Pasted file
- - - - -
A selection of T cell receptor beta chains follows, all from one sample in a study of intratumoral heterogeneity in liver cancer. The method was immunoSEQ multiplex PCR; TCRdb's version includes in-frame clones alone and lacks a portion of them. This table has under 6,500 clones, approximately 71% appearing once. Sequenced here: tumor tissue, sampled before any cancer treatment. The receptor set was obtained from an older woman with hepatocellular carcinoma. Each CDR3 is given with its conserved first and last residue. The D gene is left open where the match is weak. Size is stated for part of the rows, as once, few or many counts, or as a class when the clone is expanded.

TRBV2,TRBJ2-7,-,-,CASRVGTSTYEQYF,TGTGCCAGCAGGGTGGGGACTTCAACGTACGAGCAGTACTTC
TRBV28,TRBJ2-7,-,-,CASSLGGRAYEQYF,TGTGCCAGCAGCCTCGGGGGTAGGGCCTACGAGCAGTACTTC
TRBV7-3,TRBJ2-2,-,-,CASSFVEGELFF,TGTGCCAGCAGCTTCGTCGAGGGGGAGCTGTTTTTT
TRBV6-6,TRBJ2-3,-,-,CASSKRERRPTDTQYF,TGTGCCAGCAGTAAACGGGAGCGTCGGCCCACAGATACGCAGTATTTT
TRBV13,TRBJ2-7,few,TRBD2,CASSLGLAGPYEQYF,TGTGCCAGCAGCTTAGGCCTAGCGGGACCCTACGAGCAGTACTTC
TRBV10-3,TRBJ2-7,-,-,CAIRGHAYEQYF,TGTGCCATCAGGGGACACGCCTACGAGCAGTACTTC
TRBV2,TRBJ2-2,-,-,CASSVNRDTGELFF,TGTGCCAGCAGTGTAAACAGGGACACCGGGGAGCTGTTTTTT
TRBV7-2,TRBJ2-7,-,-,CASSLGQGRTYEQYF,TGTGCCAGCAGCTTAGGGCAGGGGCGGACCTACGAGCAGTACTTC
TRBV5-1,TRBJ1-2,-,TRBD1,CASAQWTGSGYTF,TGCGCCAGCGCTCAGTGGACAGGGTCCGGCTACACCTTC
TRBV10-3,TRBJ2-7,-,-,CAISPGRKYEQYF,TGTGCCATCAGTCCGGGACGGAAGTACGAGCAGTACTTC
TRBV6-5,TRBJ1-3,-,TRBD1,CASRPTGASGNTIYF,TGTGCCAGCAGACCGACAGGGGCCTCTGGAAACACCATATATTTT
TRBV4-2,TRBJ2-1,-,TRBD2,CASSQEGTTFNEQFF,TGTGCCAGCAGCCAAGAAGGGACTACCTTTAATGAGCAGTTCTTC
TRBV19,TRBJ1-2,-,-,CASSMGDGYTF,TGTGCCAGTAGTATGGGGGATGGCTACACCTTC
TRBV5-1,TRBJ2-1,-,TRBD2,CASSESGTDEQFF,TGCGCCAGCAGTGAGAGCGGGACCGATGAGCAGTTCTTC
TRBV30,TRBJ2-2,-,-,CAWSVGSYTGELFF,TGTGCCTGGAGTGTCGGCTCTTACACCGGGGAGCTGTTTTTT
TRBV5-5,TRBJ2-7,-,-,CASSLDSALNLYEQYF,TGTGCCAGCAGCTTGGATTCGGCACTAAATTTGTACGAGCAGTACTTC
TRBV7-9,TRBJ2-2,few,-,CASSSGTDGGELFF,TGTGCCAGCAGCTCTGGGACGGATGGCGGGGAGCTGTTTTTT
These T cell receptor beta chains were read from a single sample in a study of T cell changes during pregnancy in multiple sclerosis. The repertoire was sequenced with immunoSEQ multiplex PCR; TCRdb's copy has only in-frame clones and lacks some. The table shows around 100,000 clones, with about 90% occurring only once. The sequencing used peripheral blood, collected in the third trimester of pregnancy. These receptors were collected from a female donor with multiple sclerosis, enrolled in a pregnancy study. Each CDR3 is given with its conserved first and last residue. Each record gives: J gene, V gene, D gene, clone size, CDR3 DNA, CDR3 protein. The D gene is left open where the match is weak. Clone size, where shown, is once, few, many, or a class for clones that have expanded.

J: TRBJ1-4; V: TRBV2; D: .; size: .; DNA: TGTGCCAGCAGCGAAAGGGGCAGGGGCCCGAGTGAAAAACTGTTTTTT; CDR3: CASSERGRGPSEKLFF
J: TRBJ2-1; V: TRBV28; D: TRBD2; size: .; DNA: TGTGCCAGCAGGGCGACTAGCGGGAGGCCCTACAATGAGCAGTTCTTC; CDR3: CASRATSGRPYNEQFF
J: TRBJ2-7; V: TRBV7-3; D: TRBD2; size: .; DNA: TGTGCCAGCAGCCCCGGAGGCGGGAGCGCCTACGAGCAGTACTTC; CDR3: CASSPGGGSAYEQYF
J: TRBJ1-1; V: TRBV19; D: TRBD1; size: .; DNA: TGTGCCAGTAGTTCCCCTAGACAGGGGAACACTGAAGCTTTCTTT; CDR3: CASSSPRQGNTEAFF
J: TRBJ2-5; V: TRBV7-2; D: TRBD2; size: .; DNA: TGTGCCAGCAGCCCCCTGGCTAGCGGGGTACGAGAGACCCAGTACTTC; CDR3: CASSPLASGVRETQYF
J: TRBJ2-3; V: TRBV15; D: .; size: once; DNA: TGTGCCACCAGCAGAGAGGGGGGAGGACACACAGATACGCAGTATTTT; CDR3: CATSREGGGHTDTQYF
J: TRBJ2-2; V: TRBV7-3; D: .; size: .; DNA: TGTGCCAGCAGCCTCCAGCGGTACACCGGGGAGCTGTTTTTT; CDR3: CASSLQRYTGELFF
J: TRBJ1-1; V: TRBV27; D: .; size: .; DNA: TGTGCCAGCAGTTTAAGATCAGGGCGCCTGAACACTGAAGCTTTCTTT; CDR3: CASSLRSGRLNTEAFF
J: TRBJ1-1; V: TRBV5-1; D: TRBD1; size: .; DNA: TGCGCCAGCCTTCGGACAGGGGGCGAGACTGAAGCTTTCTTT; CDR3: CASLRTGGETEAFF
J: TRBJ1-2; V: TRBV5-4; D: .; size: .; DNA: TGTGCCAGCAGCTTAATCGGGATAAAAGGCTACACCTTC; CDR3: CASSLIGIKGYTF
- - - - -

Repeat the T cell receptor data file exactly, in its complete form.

A selection of T cell receptor beta chains follows, all from one sample in a study of intratumoral heterogeneity in liver cancer. The method was immunoSEQ multiplex PCR; TCRdb's version includes in-frame clones alone and lacks a portion of them. This table has under 6,500 clones, approximately 71% appearing once. Sequenced here: tumor tissue, sampled before any cancer treatment. The receptor set was obtained from an older woman with hepatocellular carcinoma. Each CDR3 is given with its conserved first and last residue. The D gene is left open where the match is weak. Size is stated for part of the rows, as once, few or many counts, or as a class when the clone is expanded.

TRBV2,TRBJ2-7,-,-,CASRVGTSTYEQYF,TGTGCCAGCAGGGTGGGGACTTCAACGTACGAGCAGTACTTC
TRBV28,TRBJ2-7,-,-,CASSLGGRAYEQYF,TGTGCCAGCAGCCTCGGGGGTAGGGCCTACGAGCAGTACTTC
TRBV7-3,TRBJ2-2,-,-,CASSFVEGELFF,TGTGCCAGCAGCTTCGTCGAGGGGGAGCTGTTTTTT
TRBV6-6,TRBJ2-3,-,-,CASSKRERRPTDTQYF,TGTGCCAGCAGTAAACGGGAGCGTCGGCCCACAGATACGCAGTATTTT
TRBV13,TRBJ2-7,few,TRBD2,CASSLGLAGPYEQYF,TGTGCCAGCAGCTTAGGCCTAGCGGGACCCTACGAGCAGTACTTC
TRBV10-3,TRBJ2-7,-,-,CAIRGHAYEQYF,TGTGCCATCAGGGGACACGCCTACGAGCAGTACTTC
TRBV2,TRBJ2-2,-,-,CASSVNRDTGELFF,TGTGCCAGCAGTGTAAACAGGGACACCGGGGAGCTGTTTTTT
TRBV7-2,TRBJ2-7,-,-,CASSLGQGRTYEQYF,TGTGCCAGCAGCTTAGGGCAGGGGCGGACCTACGAGCAGTACTTC
TRBV5-1,TRBJ1-2,-,TRBD1,CASAQWTGSGYTF,TGCGCCAGCGCTCAGTGGACAGGGTCCGGCTACACCTTC
TRBV10-3,TRBJ2-7,-,-,CAISPGRKYEQYF,TGTGCCATCAGTCCGGGACGGAAGTACGAGCAGTACTTC
TRBV6-5,TRBJ1-3,-,TRBD1,CASRPTGASGNTIYF,TGTGCCAGCAGACCGACAGGGGCCTCTGGAAACACCATATATTTT
TRBV4-2,TRBJ2-1,-,TRBD2,CASSQEGTTFNEQFF,TGTGCCAGCAGCCAAGAAGGGACTACCTTTAATGAGCAGTTCTTC
TRBV19,TRBJ1-2,-,-,CASSMGDGYTF,TGTGCCAGTAGTATGGGGGATGGCTACACCTTC
TRBV5-1,TRBJ2-1,-,TRBD2,CASSESGTDEQFF,TGCGCCAGCAGTGAGAGCGGGACCGATGAGCAGTTCTTC
TRBV30,TRBJ2-2,-,-,CAWSVGSYTGELFF,TGTGCCTGGAGTGTCGGCTCTTACACCGGGGAGCTGTTTTTT
TRBV5-5,TRBJ2-7,-,-,CASSLDSALNLYEQYF,TGTGCCAGCAGCTTGGATTCGGCACTAAATTTGTACGAGCAGTACTTC
TRBV7-9,TRBJ2-2,few,-,CASSSGTDGGELFF,TGTGCCAGCAGCTCTGGGACGGATGGCGGGGAGCTGTTTTTT
These T cell receptor beta chains were read from a single sample in a study of T cell changes during pregnancy in multiple sclerosis. The repertoire was sequenced with immunoSEQ multiplex PCR; TCRdb's copy has only in-frame clones and lacks some. The table shows around 100,000 clones, with about 90% occurring only once. The sequencing used peripheral blood, collected in the third trimester of pregnancy. These receptors were collected from a female donor with multiple sclerosis, enrolled in a pregnancy study. Each CDR3 is given with its conserved first and last residue. Each record gives: J gene, V gene, D gene, clone size, CDR3 DNA, CDR3 protein. The D gene is left open where the match is weak. Clone size, where shown, is once, few, many, or a class for clones that have expanded.

J: TRBJ1-4; V: TRBV2; D: .; size: .; DNA: TGTGCCAGCAGCGAAAGGGGCAGGGGCCCGAGTGAAAAACTGTTTTTT; CDR3: CASSERGRGPSEKLFF
J: TRBJ2-1; V: TRBV28; D: TRBD2; size: .; DNA: TGTGCCAGCAGGGCGACTAGCGGGAGGCCCTACAATGAGCAGTTCTTC; CDR3: CASRATSGRPYNEQFF
J: TRBJ2-7; V: TRBV7-3; D: TRBD2; size: .; DNA: TGTGCCAGCAGCCCCGGAGGCGGGAGCGCCTACGAGCAGTACTTC; CDR3: CASSPGGGSAYEQYF
J: TRBJ1-1; V: TRBV19; D: TRBD1; size: .; DNA: TGTGCCAGTAGTTCCCCTAGACAGGGGAACACTGAAGCTTTCTTT; CDR3: CASSSPRQGNTEAFF
J: TRBJ2-5; V: TRBV7-2; D: TRBD2; size: .; DNA: TGTGCCAGCAGCCCCCTGGCTAGCGGGGTACGAGAGACCCAGTACTTC; CDR3: CASSPLASGVRETQYF
J: TRBJ2-3; V: TRBV15; D: .; size: once; DNA: TGTGCCACCAGCAGAGAGGGGGGAGGACACACAGATACGCAGTATTTT; CDR3: CATSREGGGHTDTQYF
J: TRBJ2-2; V: TRBV7-3; D: .; size: .; DNA: TGTGCCAGCAGCCTCCAGCGGTACACCGGGGAGCTGTTTTTT; CDR3: CASSLQRYTGELFF
J: TRBJ1-1; V: TRBV27; D: .; size: .; DNA: TGTGCCAGCAGTTTAAGATCAGGGCGCCTGAACACTGAAGCTTTCTTT; CDR3: CASSLRSGRLNTEAFF
J: TRBJ1-1; V: TRBV5-1; D: TRBD1; size: .; DNA: TGCGCCAGCCTTCGGACAGGGGGCGAGACTGAAGCTTTCTTT; CDR3: CASLRTGGETEAFF
J: TRBJ1-2; V: TRBV5-4; D: .; size: .; DNA: TGTGCCAGCAGCTTAATCGGGATAAAAGGCTACACCTTC; CDR3: CASSLIGIKGYTF